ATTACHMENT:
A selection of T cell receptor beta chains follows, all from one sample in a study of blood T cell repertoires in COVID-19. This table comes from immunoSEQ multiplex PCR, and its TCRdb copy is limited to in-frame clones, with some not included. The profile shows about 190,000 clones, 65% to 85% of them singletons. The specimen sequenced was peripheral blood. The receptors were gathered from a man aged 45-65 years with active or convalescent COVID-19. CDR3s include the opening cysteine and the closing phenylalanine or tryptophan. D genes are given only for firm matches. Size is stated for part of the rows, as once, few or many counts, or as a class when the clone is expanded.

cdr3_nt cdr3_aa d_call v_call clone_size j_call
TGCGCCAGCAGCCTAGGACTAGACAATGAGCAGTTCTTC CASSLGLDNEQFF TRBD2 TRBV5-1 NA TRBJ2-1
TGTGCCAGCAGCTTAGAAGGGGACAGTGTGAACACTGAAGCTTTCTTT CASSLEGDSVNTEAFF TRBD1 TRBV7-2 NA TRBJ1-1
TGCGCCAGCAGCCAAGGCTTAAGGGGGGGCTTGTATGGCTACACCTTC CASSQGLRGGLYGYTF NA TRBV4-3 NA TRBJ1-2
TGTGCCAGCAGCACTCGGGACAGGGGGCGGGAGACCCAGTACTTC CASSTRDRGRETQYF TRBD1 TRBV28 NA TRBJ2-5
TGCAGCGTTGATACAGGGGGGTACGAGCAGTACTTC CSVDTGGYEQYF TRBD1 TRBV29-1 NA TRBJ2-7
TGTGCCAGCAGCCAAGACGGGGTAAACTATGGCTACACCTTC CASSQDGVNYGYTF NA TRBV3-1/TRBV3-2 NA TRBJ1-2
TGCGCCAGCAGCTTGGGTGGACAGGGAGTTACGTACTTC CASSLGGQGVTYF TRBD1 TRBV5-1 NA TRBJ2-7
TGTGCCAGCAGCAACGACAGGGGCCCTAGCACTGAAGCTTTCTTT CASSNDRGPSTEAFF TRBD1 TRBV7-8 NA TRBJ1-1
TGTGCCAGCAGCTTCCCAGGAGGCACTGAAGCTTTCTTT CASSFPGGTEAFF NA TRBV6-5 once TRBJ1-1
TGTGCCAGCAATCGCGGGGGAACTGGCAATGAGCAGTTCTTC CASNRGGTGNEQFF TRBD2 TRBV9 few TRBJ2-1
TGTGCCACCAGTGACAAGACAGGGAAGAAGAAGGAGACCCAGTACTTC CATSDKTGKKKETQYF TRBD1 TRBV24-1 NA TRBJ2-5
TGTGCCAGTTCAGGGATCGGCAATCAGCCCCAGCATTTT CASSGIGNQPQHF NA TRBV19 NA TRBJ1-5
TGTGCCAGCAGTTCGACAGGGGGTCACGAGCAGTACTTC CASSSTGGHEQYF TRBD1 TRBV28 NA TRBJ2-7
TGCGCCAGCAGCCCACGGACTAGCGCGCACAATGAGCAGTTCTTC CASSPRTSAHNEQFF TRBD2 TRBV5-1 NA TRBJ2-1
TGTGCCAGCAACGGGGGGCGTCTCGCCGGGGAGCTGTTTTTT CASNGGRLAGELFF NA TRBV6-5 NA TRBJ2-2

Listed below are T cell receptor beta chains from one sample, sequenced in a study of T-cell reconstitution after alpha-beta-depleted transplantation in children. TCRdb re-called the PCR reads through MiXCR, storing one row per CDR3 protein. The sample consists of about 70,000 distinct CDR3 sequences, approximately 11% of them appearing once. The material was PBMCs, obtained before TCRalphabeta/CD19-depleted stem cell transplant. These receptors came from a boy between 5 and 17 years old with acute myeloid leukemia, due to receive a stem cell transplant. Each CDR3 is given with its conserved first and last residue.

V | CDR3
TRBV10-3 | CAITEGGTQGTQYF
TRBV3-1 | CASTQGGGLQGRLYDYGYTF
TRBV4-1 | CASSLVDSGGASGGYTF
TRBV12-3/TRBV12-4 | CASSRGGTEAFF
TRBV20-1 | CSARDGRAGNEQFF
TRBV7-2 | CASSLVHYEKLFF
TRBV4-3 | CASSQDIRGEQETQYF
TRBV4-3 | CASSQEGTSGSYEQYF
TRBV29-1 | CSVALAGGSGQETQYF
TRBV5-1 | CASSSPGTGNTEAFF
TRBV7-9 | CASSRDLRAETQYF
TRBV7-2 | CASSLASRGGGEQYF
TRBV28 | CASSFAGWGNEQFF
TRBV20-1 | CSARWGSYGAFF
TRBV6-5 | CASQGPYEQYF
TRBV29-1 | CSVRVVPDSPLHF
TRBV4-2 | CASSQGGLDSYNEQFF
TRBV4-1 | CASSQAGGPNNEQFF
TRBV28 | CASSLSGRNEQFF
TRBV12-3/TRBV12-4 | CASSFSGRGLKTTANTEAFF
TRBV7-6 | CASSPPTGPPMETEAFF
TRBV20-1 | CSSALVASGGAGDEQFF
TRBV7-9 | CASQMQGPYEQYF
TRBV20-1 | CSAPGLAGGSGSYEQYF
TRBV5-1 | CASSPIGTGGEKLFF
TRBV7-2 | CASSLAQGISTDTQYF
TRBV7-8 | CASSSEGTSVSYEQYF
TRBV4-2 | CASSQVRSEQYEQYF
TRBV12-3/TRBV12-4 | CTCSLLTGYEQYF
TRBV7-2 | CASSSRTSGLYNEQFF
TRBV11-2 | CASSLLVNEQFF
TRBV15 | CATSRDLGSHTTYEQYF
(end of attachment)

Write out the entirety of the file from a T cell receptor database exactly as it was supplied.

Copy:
A selection of T cell receptor beta chains follows, all from one sample in a study of blood T cell repertoires in COVID-19. This table comes from immunoSEQ multiplex PCR, and its TCRdb copy is limited to in-frame clones, with some not included. The profile shows about 190,000 clones, 65% to 85% of them singletons. The specimen sequenced was peripheral blood. The receptors were gathered from a man aged 45-65 years with active or convalescent COVID-19. CDR3s include the opening cysteine and the closing phenylalanine or tryptophan. D genes are given only for firm matches. Size is stated for part of the rows, as once, few or many counts, or as a class when the clone is expanded.

cdr3_nt cdr3_aa d_call v_call clone_size j_call
TGCGCCAGCAGCCTAGGACTAGACAATGAGCAGTTCTTC CASSLGLDNEQFF TRBD2 TRBV5-1 NA TRBJ2-1
TGTGCCAGCAGCTTAGAAGGGGACAGTGTGAACACTGAAGCTTTCTTT CASSLEGDSVNTEAFF TRBD1 TRBV7-2 NA TRBJ1-1
TGCGCCAGCAGCCAAGGCTTAAGGGGGGGCTTGTATGGCTACACCTTC CASSQGLRGGLYGYTF NA TRBV4-3 NA TRBJ1-2
TGTGCCAGCAGCACTCGGGACAGGGGGCGGGAGACCCAGTACTTC CASSTRDRGRETQYF TRBD1 TRBV28 NA TRBJ2-5
TGCAGCGTTGATACAGGGGGGTACGAGCAGTACTTC CSVDTGGYEQYF TRBD1 TRBV29-1 NA TRBJ2-7
TGTGCCAGCAGCCAAGACGGGGTAAACTATGGCTACACCTTC CASSQDGVNYGYTF NA TRBV3-1/TRBV3-2 NA TRBJ1-2
TGCGCCAGCAGCTTGGGTGGACAGGGAGTTACGTACTTC CASSLGGQGVTYF TRBD1 TRBV5-1 NA TRBJ2-7
TGTGCCAGCAGCAACGACAGGGGCCCTAGCACTGAAGCTTTCTTT CASSNDRGPSTEAFF TRBD1 TRBV7-8 NA TRBJ1-1
TGTGCCAGCAGCTTCCCAGGAGGCACTGAAGCTTTCTTT CASSFPGGTEAFF NA TRBV6-5 once TRBJ1-1
TGTGCCAGCAATCGCGGGGGAACTGGCAATGAGCAGTTCTTC CASNRGGTGNEQFF TRBD2 TRBV9 few TRBJ2-1
TGTGCCACCAGTGACAAGACAGGGAAGAAGAAGGAGACCCAGTACTTC CATSDKTGKKKETQYF TRBD1 TRBV24-1 NA TRBJ2-5
TGTGCCAGTTCAGGGATCGGCAATCAGCCCCAGCATTTT CASSGIGNQPQHF NA TRBV19 NA TRBJ1-5
TGTGCCAGCAGTTCGACAGGGGGTCACGAGCAGTACTTC CASSSTGGHEQYF TRBD1 TRBV28 NA TRBJ2-7
TGCGCCAGCAGCCCACGGACTAGCGCGCACAATGAGCAGTTCTTC CASSPRTSAHNEQFF TRBD2 TRBV5-1 NA TRBJ2-1
TGTGCCAGCAACGGGGGGCGTCTCGCCGGGGAGCTGTTTTTT CASNGGRLAGELFF NA TRBV6-5 NA TRBJ2-2

Listed below are T cell receptor beta chains from one sample, sequenced in a study of T-cell reconstitution after alpha-beta-depleted transplantation in children. TCRdb re-called the PCR reads through MiXCR, storing one row per CDR3 protein. The sample consists of about 70,000 distinct CDR3 sequences, approximately 11% of them appearing once. The material was PBMCs, obtained before TCRalphabeta/CD19-depleted stem cell transplant. These receptors came from a boy between 5 and 17 years old with acute myeloid leukemia, due to receive a stem cell transplant. Each CDR3 is given with its conserved first and last residue.

V | CDR3
TRBV10-3 | CAITEGGTQGTQYF
TRBV3-1 | CASTQGGGLQGRLYDYGYTF
TRBV4-1 | CASSLVDSGGASGGYTF
TRBV12-3/TRBV12-4 | CASSRGGTEAFF
TRBV20-1 | CSARDGRAGNEQFF
TRBV7-2 | CASSLVHYEKLFF
TRBV4-3 | CASSQDIRGEQETQYF
TRBV4-3 | CASSQEGTSGSYEQYF
TRBV29-1 | CSVALAGGSGQETQYF
TRBV5-1 | CASSSPGTGNTEAFF
TRBV7-9 | CASSRDLRAETQYF
TRBV7-2 | CASSLASRGGGEQYF
TRBV28 | CASSFAGWGNEQFF
TRBV20-1 | CSARWGSYGAFF
TRBV6-5 | CASQGPYEQYF
TRBV29-1 | CSVRVVPDSPLHF
TRBV4-2 | CASSQGGLDSYNEQFF
TRBV4-1 | CASSQAGGPNNEQFF
TRBV28 | CASSLSGRNEQFF
TRBV12-3/TRBV12-4 | CASSFSGRGLKTTANTEAFF
TRBV7-6 | CASSPPTGPPMETEAFF
TRBV20-1 | CSSALVASGGAGDEQFF
TRBV7-9 | CASQMQGPYEQYF
TRBV20-1 | CSAPGLAGGSGSYEQYF
TRBV5-1 | CASSPIGTGGEKLFF
TRBV7-2 | CASSLAQGISTDTQYF
TRBV7-8 | CASSSEGTSVSYEQYF
TRBV4-2 | CASSQVRSEQYEQYF
TRBV12-3/TRBV12-4 | CTCSLLTGYEQYF
TRBV7-2 | CASSSRTSGLYNEQFF
TRBV11-2 | CASSLLVNEQFF
TRBV15 | CATSRDLGSHTTYEQYF